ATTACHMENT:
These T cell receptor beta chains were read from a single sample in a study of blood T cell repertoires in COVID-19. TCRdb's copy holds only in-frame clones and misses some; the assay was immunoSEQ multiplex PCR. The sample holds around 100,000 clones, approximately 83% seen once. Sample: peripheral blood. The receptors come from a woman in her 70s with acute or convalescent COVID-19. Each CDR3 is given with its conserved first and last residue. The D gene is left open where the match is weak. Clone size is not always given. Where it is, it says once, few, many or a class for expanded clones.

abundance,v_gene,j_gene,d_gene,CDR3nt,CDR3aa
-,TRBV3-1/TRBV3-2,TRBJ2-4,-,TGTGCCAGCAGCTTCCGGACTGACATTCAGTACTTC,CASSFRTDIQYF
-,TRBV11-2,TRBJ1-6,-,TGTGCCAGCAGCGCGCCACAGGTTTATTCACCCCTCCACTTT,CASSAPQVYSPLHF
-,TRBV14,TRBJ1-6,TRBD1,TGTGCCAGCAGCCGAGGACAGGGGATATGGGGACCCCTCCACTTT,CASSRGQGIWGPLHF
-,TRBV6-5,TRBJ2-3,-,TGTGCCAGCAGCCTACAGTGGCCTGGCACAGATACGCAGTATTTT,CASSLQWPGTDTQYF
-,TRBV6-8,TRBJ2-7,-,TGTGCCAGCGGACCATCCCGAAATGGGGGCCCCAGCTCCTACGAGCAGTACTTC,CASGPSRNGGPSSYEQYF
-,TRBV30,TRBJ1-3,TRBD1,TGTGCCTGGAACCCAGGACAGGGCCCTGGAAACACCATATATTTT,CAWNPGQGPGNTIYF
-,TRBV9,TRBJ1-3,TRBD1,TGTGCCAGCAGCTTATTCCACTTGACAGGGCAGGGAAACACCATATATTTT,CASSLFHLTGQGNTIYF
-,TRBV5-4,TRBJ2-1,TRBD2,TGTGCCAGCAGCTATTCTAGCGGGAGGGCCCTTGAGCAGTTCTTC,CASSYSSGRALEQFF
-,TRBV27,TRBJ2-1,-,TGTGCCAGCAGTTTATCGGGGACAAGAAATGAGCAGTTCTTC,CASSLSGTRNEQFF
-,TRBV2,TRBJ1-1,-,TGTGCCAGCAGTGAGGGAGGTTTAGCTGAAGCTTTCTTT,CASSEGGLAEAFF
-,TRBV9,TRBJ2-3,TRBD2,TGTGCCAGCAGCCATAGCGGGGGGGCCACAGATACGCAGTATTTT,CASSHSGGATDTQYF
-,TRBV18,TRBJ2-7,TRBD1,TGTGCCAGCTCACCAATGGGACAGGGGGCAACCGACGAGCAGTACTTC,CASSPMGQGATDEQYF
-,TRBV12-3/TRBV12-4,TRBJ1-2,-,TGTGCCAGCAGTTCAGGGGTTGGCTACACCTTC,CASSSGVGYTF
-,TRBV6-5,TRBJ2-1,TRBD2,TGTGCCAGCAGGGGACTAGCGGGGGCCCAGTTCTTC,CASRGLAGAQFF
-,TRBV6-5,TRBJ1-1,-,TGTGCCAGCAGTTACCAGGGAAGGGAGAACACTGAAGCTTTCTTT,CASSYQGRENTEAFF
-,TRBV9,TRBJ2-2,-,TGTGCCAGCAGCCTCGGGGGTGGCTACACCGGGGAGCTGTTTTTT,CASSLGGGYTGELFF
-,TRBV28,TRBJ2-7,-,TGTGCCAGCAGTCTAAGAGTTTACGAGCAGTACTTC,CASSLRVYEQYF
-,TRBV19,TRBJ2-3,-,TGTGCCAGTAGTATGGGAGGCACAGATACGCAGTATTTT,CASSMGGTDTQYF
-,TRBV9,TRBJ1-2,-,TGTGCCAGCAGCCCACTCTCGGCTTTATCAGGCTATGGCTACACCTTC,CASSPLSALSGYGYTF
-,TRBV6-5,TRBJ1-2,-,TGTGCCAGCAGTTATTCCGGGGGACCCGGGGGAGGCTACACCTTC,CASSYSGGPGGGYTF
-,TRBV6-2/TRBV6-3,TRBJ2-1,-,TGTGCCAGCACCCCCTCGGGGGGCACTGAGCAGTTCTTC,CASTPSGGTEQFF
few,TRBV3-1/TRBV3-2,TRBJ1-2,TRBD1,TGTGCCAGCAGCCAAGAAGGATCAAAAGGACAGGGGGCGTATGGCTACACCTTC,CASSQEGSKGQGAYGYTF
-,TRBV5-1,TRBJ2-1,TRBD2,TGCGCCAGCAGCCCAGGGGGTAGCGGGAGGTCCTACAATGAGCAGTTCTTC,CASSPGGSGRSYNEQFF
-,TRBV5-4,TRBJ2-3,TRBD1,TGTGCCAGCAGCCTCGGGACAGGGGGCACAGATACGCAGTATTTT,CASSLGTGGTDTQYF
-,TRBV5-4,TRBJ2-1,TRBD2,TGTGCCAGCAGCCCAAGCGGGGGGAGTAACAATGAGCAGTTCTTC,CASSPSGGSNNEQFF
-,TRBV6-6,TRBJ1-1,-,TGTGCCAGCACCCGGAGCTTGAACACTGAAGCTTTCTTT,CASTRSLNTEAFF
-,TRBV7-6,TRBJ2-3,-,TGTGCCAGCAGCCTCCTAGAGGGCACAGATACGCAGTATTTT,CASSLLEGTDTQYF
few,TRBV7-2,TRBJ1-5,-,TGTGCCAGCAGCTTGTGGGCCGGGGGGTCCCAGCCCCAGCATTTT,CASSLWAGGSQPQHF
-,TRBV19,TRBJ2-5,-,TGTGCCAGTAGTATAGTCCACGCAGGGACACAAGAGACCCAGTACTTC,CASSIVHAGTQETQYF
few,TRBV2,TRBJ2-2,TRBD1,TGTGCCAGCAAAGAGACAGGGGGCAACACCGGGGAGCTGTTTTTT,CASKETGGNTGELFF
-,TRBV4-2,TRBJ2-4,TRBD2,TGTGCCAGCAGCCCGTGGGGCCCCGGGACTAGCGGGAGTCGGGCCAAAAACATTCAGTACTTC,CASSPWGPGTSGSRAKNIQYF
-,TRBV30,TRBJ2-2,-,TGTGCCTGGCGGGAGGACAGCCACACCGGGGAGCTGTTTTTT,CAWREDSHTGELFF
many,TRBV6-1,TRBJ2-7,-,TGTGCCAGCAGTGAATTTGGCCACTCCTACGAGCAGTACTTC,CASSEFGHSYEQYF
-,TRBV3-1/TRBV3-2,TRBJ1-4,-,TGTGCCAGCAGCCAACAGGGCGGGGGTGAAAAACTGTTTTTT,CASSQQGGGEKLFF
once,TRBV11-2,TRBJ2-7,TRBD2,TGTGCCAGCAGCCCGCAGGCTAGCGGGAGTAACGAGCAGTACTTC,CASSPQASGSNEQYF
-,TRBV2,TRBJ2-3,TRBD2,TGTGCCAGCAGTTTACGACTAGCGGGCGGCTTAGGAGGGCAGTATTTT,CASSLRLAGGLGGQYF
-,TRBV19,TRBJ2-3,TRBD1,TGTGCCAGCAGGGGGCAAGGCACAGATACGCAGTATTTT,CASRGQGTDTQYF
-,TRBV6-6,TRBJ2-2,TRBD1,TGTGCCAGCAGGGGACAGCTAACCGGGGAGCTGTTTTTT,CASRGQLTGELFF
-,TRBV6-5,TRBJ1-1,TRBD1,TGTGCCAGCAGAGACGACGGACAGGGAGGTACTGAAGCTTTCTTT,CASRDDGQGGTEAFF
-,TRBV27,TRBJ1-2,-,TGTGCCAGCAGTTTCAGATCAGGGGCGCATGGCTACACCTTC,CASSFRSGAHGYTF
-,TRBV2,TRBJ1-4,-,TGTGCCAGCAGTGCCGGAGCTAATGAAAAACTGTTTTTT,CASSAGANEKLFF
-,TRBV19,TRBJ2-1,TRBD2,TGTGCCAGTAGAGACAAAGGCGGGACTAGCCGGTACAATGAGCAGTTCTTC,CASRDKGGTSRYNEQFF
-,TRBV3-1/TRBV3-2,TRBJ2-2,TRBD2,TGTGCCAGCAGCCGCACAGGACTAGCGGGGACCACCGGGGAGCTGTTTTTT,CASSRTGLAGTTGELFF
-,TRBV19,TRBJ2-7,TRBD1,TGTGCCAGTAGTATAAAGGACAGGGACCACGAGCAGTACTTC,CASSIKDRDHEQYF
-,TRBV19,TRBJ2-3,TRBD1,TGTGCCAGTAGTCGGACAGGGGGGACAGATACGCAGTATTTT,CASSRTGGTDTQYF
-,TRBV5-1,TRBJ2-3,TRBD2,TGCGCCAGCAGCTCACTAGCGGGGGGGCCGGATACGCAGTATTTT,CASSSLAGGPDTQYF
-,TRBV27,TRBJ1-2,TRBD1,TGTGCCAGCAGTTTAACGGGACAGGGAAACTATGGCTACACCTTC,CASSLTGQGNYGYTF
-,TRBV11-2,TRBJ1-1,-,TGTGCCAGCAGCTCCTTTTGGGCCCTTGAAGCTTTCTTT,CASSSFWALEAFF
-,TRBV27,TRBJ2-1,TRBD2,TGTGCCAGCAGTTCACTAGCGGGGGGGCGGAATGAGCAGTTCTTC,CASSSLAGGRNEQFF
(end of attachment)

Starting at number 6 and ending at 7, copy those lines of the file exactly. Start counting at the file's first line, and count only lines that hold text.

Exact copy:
-,TRBV6-5,TRBJ2-3,-,TGTGCCAGCAGCCTACAGTGGCCTGGCACAGATACGCAGTATTTT,CASSLQWPGTDTQYF
-,TRBV6-8,TRBJ2-7,-,TGTGCCAGCGGACCATCCCGAAATGGGGGCCCCAGCTCCTACGAGCAGTACTTC,CASGPSRNGGPSSYEQYF